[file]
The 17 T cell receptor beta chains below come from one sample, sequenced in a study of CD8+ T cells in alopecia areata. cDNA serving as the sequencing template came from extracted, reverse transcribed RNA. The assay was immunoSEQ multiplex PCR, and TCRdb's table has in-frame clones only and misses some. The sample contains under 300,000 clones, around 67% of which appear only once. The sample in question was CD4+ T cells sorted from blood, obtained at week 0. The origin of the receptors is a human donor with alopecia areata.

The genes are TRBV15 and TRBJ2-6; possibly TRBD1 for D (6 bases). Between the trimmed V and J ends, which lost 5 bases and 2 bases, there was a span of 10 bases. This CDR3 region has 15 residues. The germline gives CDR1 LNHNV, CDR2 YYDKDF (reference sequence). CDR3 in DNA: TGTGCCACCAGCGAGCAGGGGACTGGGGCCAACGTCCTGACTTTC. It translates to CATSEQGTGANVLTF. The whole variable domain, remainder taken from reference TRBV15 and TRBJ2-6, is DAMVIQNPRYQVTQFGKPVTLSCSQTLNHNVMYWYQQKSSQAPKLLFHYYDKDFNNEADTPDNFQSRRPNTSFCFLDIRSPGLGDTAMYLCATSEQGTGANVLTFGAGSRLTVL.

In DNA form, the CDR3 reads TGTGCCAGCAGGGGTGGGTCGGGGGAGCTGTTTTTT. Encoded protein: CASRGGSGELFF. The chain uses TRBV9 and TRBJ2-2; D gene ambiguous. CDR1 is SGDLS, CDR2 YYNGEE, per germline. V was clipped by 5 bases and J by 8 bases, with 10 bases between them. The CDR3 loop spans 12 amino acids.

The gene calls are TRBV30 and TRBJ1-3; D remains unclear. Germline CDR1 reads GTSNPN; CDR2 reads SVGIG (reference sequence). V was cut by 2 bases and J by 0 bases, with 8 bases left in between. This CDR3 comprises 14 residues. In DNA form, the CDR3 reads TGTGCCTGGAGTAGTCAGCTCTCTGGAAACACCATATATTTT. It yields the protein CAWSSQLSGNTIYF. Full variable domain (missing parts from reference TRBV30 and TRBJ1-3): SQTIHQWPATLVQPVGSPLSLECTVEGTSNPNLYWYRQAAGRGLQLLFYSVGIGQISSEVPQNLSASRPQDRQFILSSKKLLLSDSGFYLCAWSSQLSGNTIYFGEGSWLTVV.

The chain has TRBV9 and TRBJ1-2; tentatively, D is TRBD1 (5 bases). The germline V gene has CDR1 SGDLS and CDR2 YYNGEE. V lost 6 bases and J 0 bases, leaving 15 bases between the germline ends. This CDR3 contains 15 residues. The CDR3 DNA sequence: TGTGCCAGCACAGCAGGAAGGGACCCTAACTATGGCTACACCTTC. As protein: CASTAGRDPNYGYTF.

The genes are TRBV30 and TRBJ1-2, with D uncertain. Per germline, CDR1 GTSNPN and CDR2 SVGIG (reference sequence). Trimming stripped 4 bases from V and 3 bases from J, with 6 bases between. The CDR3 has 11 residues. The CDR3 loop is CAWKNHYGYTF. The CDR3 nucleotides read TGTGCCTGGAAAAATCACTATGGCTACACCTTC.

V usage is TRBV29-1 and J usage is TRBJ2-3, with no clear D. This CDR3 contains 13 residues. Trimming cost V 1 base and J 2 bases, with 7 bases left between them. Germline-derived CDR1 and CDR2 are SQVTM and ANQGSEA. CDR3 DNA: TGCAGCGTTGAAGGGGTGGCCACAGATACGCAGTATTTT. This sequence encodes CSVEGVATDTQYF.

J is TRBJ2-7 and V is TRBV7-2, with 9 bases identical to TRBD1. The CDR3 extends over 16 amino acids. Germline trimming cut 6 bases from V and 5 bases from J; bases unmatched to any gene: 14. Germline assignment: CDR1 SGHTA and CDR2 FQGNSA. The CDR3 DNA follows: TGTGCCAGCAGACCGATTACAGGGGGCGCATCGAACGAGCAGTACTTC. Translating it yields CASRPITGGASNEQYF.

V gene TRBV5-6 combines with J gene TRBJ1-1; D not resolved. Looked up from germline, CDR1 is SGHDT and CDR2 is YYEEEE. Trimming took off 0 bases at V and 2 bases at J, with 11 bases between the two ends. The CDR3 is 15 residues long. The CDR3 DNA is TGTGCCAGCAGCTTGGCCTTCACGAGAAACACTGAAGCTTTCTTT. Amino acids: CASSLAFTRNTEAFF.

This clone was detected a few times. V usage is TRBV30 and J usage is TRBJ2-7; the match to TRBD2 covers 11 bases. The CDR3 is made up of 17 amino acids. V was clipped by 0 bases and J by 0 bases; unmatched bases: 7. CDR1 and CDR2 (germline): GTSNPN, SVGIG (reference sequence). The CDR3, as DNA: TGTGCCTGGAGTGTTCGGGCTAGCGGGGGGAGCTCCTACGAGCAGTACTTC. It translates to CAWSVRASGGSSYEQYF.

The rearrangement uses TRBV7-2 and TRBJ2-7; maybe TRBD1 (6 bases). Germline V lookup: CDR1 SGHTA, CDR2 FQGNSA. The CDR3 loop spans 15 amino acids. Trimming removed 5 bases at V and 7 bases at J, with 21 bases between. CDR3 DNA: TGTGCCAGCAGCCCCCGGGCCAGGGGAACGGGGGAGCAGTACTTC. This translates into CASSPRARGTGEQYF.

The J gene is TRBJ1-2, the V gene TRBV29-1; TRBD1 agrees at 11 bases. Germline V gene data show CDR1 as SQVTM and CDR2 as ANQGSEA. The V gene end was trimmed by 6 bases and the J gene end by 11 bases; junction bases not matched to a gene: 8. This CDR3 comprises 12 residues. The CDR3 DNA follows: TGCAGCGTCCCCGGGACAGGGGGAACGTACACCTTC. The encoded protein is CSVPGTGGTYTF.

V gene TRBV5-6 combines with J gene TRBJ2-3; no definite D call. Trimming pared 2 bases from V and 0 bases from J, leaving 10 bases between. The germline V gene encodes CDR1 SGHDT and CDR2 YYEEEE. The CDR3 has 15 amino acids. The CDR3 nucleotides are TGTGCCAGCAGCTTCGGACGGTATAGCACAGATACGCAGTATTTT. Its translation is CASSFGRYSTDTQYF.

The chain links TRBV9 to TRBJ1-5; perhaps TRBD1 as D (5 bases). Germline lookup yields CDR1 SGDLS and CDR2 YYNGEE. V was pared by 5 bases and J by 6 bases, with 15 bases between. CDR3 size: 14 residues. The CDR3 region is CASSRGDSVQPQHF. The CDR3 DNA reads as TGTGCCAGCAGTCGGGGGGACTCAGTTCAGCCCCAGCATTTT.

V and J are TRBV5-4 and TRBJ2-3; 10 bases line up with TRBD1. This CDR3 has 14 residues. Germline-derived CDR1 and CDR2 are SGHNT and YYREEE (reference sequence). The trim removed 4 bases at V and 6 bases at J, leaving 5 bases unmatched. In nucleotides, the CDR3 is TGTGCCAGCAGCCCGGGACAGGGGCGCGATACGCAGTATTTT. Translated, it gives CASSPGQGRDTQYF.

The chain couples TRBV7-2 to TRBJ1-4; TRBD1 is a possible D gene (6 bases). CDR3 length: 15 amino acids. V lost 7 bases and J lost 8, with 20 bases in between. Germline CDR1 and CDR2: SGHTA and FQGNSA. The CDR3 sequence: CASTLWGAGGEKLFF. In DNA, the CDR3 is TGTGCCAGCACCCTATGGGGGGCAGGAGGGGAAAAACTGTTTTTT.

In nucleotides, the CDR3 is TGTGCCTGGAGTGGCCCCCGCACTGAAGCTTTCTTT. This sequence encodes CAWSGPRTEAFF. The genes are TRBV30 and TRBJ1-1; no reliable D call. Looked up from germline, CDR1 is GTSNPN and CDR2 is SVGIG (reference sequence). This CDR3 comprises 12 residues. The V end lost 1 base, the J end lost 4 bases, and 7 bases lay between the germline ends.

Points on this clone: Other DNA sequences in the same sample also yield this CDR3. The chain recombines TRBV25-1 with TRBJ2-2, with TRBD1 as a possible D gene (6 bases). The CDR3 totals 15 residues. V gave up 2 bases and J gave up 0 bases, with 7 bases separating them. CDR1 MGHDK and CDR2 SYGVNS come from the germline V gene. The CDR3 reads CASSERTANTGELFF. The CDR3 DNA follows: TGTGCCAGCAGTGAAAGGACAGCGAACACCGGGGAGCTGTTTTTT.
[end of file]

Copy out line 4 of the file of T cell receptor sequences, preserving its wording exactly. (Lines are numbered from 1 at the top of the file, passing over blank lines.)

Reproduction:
The gene calls are TRBV30 and TRBJ1-3; D remains unclear. Germline CDR1 reads GTSNPN; CDR2 reads SVGIG (reference sequence). V was cut by 2 bases and J by 0 bases, with 8 bases left in between. This CDR3 comprises 14 residues. In DNA form, the CDR3 reads TGTGCCTGGAGTAGTCAGCTCTCTGGAAACACCATATATTTT. It yields the protein CAWSSQLSGNTIYF. Full variable domain (missing parts from reference TRBV30 and TRBJ1-3): SQTIHQWPATLVQPVGSPLSLECTVEGTSNPNLYWYRQAAGRGLQLLFYSVGIGQISSEVPQNLSASRPQDRQFILSSKKLLLSDSGFYLCAWSSQLSGNTIYFGEGSWLTVV.